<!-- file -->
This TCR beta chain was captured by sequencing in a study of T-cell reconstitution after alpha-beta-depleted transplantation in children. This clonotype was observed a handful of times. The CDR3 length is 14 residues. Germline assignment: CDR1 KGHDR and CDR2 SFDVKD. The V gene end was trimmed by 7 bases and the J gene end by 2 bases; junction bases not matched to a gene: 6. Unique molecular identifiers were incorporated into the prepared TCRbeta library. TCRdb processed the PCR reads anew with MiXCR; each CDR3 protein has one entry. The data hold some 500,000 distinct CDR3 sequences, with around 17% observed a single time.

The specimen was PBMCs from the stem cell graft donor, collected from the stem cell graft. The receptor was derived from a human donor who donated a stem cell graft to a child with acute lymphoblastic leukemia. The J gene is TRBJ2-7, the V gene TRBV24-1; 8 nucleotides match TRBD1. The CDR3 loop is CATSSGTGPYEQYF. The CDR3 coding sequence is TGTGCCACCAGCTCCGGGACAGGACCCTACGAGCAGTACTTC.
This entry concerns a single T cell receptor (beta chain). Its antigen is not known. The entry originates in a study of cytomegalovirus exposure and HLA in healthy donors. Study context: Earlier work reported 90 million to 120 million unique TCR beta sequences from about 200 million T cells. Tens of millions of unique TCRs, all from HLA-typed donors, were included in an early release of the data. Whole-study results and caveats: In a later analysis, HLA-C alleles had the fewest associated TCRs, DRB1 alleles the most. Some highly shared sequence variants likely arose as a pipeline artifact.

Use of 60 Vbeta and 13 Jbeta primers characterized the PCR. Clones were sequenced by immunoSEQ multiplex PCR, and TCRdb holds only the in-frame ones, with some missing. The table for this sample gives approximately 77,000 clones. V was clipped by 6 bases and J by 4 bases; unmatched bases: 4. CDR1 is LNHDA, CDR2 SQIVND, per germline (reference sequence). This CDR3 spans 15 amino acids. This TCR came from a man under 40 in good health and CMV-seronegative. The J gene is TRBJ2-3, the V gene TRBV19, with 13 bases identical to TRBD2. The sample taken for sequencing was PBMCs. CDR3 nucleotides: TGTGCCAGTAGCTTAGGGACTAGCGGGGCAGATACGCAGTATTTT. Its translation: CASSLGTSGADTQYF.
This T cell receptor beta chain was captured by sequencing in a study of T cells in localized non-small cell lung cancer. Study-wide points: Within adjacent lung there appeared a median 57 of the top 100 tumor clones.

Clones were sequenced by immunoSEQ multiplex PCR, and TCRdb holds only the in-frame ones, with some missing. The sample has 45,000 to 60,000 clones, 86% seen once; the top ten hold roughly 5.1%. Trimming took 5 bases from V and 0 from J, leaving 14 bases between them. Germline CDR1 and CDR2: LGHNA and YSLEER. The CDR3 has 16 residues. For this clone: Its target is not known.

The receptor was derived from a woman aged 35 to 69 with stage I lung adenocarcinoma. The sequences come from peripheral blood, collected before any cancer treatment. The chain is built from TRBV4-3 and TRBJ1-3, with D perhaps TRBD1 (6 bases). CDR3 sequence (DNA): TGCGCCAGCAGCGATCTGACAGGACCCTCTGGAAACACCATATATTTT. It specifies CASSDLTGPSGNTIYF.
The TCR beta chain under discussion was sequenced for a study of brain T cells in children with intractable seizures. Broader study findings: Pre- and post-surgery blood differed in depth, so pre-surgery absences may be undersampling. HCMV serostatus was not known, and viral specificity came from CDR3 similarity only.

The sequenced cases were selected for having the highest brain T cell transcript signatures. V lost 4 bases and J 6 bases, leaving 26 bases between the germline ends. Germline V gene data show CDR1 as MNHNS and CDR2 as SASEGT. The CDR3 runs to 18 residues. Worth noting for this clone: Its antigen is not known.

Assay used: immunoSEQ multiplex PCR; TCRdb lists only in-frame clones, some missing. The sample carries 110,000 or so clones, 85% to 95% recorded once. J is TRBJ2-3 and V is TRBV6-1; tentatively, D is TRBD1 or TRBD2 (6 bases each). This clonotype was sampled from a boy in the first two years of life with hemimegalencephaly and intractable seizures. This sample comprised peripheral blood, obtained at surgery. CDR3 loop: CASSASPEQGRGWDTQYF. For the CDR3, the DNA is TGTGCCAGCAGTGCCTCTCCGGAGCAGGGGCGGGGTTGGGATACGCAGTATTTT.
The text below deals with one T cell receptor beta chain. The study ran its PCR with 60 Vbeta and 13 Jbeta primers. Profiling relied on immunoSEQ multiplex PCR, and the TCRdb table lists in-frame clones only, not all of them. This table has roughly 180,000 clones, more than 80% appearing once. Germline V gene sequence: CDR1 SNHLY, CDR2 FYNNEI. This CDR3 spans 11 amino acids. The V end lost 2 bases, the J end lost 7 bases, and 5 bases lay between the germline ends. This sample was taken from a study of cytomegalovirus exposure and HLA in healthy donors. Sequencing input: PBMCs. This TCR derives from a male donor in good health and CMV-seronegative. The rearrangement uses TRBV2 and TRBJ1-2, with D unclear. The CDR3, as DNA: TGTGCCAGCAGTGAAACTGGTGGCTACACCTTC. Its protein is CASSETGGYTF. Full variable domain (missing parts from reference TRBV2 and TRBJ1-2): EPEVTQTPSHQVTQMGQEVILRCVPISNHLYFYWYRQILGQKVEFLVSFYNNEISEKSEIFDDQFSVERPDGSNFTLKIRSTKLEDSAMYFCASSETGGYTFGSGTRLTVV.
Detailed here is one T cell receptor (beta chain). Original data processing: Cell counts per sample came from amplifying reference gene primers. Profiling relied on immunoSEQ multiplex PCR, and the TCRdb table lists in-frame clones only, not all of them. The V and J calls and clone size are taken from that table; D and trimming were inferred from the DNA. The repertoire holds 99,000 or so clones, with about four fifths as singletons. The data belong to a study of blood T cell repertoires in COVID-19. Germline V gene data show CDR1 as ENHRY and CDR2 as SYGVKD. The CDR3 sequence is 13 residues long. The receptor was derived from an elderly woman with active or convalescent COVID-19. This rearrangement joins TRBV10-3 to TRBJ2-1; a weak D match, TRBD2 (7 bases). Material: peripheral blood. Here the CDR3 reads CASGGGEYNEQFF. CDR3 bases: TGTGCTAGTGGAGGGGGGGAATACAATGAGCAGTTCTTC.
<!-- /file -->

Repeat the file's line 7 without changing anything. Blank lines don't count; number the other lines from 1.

The receptor was derived from a woman aged 35 to 69 with stage I lung adenocarcinoma. The sequences come from peripheral blood, collected before any cancer treatment. The chain is built from TRBV4-3 and TRBJ1-3, with D perhaps TRBD1 (6 bases). CDR3 sequence (DNA): TGCGCCAGCAGCGATCTGACAGGACCCTCTGGAAACACCATATATTTT. It specifies CASSDLTGPSGNTIYF.